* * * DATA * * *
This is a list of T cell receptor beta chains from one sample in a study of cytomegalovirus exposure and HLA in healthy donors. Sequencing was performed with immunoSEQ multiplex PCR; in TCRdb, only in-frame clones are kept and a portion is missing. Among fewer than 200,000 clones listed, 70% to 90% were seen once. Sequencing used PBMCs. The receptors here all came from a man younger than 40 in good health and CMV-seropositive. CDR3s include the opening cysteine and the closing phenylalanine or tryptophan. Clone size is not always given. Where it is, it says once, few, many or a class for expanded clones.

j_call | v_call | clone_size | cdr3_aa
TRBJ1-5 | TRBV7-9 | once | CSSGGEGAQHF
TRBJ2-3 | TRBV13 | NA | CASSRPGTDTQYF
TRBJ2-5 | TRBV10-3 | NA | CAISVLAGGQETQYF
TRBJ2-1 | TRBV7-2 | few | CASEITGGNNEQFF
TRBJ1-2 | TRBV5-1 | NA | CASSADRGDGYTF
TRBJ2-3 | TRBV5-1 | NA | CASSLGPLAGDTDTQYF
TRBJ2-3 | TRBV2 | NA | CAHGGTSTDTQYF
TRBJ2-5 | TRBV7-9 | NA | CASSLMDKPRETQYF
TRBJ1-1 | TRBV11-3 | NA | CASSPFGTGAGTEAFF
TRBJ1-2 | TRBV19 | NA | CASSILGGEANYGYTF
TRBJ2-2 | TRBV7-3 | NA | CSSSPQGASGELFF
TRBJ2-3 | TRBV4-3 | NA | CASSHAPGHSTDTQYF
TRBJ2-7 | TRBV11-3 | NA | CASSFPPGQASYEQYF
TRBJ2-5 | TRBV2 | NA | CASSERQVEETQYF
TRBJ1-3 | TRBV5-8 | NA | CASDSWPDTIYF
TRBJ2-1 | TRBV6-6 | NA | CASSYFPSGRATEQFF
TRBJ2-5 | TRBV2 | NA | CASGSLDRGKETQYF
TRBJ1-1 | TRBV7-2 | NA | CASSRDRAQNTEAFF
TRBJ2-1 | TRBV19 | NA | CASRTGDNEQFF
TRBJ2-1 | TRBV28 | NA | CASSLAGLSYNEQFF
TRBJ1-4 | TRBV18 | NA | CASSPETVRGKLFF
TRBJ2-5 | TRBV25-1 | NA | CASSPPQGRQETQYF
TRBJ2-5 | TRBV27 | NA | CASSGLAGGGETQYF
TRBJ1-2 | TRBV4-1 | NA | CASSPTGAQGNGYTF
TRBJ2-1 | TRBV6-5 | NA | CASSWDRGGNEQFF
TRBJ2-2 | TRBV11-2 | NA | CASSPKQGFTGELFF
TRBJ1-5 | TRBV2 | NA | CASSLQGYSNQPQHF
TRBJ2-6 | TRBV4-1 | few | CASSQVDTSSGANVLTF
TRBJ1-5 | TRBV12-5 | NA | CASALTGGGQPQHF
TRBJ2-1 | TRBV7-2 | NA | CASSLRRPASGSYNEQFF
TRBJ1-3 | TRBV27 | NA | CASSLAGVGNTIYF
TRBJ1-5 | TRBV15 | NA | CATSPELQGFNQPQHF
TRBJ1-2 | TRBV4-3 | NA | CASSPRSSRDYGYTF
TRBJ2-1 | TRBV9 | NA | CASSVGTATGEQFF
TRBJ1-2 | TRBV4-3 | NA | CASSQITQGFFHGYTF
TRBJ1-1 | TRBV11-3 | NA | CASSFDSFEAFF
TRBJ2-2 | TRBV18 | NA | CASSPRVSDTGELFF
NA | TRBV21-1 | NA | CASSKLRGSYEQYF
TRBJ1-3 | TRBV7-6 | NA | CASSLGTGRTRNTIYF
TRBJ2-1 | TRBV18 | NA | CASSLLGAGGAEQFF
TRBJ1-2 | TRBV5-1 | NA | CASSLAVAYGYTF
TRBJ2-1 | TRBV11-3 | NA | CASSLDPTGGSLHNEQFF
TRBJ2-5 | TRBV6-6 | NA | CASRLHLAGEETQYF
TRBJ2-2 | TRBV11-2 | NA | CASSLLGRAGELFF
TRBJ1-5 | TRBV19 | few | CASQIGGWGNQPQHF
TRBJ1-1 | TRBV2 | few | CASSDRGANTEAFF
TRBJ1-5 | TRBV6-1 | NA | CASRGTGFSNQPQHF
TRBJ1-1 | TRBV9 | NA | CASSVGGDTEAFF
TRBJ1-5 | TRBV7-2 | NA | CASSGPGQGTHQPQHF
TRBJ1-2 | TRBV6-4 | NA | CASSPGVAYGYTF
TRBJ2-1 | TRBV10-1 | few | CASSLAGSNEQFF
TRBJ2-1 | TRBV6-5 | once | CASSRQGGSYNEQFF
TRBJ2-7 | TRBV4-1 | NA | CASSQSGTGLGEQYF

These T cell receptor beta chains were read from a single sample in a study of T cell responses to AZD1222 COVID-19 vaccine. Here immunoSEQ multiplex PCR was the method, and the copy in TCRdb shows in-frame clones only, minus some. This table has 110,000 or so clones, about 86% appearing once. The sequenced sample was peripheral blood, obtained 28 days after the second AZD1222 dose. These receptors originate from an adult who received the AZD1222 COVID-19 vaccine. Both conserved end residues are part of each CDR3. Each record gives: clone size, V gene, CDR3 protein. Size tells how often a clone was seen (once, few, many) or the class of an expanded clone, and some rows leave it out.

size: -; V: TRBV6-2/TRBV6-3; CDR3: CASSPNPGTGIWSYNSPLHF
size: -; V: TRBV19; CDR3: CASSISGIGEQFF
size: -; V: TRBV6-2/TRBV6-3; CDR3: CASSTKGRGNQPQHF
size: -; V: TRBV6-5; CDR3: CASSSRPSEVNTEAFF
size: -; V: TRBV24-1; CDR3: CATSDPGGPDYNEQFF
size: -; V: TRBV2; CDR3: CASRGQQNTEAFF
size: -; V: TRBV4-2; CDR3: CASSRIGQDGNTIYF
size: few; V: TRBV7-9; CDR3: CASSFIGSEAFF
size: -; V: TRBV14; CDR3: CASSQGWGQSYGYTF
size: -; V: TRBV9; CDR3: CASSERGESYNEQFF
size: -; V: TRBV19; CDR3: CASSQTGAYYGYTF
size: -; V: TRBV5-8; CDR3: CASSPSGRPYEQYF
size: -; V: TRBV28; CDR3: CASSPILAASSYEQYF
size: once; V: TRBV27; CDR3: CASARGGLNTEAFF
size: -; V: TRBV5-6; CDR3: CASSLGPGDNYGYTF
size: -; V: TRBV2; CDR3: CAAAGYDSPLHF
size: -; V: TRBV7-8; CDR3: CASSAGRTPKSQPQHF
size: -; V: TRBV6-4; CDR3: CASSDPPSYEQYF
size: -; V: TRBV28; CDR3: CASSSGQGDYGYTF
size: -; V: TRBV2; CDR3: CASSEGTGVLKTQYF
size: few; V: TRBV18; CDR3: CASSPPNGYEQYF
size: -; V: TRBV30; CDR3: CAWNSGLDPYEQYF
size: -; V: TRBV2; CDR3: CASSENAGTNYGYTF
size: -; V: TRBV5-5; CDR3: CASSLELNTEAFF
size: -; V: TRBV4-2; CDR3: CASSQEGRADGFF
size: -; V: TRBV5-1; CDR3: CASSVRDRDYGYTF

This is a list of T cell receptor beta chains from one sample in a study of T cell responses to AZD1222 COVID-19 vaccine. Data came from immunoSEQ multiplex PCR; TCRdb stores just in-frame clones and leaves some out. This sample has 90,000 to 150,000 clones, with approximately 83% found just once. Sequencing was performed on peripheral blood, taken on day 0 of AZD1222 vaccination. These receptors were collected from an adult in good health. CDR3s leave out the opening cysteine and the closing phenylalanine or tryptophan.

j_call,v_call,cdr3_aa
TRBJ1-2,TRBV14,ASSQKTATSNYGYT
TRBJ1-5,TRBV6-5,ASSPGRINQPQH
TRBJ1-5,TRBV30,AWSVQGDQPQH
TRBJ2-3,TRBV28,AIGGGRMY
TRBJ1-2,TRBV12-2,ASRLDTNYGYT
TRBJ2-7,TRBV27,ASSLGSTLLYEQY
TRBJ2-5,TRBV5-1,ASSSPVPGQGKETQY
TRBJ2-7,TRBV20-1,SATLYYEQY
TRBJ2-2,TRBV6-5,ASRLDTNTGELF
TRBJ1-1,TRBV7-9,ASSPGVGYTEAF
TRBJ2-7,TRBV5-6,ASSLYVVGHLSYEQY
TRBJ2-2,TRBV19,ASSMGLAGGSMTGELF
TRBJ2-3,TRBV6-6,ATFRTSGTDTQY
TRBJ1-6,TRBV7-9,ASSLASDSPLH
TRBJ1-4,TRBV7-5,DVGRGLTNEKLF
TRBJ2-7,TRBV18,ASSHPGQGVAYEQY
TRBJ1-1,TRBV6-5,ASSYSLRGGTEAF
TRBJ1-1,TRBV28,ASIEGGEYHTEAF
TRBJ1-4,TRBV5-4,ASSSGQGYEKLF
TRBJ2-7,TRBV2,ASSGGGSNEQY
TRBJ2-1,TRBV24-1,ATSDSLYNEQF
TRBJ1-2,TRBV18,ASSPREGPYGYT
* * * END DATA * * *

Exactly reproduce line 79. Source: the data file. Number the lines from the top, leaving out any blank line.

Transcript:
size: -; V: TRBV2; CDR3: CASSENAGTNYGYTF